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By Chulumanco Mahamba

Digital Night Supervisor

‘We’ve made clear and measurable progress’ –Ramaphosa on electricity crisis

President Ramaphosa acknowledges challenges in electricity and corruption, emphasising ongoing efforts for stability and reform.

In his reply to the State of the Nation Address (Sona) debate, President Cyril Ramaphosa addressed challenges such as the electricity crisis and corruption.

Despite progress, he acknowledged the need for further action to stabilise South Africa’s electricity supply and combat corruption.

The president said the debate on Tuesday and Wednesday highlighted the “sharp difference” among political parties about South Africa’s past, present, and future and that the difference was sharpened by the upcoming elections.

“Yet, amidst all the contributions made in the debate, no speaker has been able to refute a fundamental reality: that the lives of millions of South Africans have been transformed over the 30 years of freedom,” Ramaphosa said.

He further used his Tintswalo analogy and said that, like Tintswalo, the young people of South Africa face a number of challenges.

Ramaphosa on electricity crisis

Among these challenges is the electricity crisis.

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During Sona, the president said the end was near for load shedding; however, in the subsequent days after the speech, Eskom ramped up load shedding up to stages 5 and 6.

In his reply, the president said the country had made “clear and measurable” progress in resolving the electricity crisis, including improvements in maintaining Eskom plants, returning damaged units to service, and installing solar panels in businesses and households.

“The transformation of Eskom with a view to making it much more effective is one of the most important reforms introduced by this administration. When completed, it will result in a complete overhaul of our electricity architecture,” Ramaphosa said.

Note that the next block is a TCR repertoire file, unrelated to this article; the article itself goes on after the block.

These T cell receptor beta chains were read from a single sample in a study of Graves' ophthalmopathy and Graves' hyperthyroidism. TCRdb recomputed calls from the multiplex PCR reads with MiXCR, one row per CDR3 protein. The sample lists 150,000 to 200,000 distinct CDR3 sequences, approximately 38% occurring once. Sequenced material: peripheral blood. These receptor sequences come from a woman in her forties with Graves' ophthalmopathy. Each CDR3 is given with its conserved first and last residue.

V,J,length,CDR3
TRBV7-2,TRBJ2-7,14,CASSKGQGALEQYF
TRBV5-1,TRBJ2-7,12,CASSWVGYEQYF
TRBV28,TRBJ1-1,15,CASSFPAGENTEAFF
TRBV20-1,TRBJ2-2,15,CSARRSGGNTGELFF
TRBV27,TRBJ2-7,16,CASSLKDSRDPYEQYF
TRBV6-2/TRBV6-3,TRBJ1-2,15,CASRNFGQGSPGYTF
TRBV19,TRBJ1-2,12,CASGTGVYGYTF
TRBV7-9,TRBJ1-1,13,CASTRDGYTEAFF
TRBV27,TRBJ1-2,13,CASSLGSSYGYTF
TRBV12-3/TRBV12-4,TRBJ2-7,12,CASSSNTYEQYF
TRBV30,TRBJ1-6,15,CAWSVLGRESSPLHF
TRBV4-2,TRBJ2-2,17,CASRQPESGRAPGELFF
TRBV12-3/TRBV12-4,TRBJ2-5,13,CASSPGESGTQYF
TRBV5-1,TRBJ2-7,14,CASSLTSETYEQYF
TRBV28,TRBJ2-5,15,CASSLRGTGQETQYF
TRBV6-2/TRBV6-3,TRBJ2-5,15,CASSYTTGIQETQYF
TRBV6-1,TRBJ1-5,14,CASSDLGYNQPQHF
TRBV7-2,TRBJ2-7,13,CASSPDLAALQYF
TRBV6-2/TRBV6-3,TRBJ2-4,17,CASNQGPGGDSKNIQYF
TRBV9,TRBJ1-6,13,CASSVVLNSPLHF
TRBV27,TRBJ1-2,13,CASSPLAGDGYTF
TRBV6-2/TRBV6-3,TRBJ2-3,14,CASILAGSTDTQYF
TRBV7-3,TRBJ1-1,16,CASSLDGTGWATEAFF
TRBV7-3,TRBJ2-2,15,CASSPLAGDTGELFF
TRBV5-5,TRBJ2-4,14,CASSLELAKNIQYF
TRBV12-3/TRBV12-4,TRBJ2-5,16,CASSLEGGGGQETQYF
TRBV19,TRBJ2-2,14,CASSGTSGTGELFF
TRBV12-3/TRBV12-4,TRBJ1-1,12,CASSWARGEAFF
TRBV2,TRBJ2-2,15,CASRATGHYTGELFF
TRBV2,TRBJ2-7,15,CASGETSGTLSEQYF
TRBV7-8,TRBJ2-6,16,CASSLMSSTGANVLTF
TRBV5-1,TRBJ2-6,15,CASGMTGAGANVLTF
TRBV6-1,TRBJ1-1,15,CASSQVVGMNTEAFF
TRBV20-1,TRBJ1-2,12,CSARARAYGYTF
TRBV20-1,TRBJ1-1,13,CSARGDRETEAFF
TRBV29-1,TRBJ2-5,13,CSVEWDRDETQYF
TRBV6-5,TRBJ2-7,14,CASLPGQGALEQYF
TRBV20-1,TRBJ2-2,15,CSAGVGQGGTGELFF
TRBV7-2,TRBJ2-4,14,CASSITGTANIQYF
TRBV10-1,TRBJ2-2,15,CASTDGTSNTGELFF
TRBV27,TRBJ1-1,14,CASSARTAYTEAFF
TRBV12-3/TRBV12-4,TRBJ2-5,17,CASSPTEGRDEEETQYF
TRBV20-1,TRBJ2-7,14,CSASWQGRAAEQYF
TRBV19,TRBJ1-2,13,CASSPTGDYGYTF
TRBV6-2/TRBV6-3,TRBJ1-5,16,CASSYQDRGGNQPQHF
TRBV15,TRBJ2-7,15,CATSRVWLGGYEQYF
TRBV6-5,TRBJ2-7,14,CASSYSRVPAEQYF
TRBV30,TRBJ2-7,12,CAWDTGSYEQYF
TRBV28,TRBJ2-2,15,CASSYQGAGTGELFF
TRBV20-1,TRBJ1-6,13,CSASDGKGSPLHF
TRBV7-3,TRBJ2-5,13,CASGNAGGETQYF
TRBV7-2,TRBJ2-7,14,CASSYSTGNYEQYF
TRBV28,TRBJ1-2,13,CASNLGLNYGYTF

He, however, conceded that there was still much more to be done to stabilise South Africa’s electricity supply.

“As South Africans confront load shedding on an almost daily basis, the actions we are taking now will ensure that we have enough electricity to power the growth of our economy and the development of our society for decades to come,” the president said.

He added that the government was not only focused on electricity generation; Eskom was also introducing funding approaches to build more than 14 000 km of new transmission lines.

ALSO READ: Sona debate: Ramaphosa is ‘a hypocrite’

“As load shedding is steadily and surely brought to an end, we will emerge from this electricity crisis into a completely transformed energy landscape,” Ramaphosa said.


During the debate on Wednesday, Democratic Alliance (DA) chief whip Siviwe Gwarube said Ramaphosa was a hypocrite when he spoke tough on corruption when Deputy President Paul Mashatile, allegedly implicated in corruption, was sitting next to him.

Gwarube noted that South Africans were gaslighted by the ANC government when they were held to account.

“He [Ramaphosa] decided to do some fancy footwork on Thursday by focusing on the past 30 years of democracy and not the past five years of his presidency,” she said.

In his reply, the president said the justice system had made “great advances” in tackling corruption and bringing those responsible for state capture to justice.

Ramaphosa said the government has been rebuilding law enforcement agencies and anti-corruption bodies; established the Investigating Directorate in the NPA to undertake prosecution-led investigations of corruption and the SIU Special Tribunal to recover stolen funds; and strengthened coordination between bodies like the Hawks, Special Investigating Unit, Financial Intelligence Centre, SARS, and the NPA.

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“The SIU has been increasingly effective in uncovering acts of corruption and wrongdoing in the state, and we have put in place mechanisms to ensure that the SIU’s referrals are implemented,” he said.

“All of this work has helped to turn the tide against corruption.”

He added that the government was also putting into place laws, institutions, and practices that reduce the potential for corruption, as recommended by the State Capture Commission.

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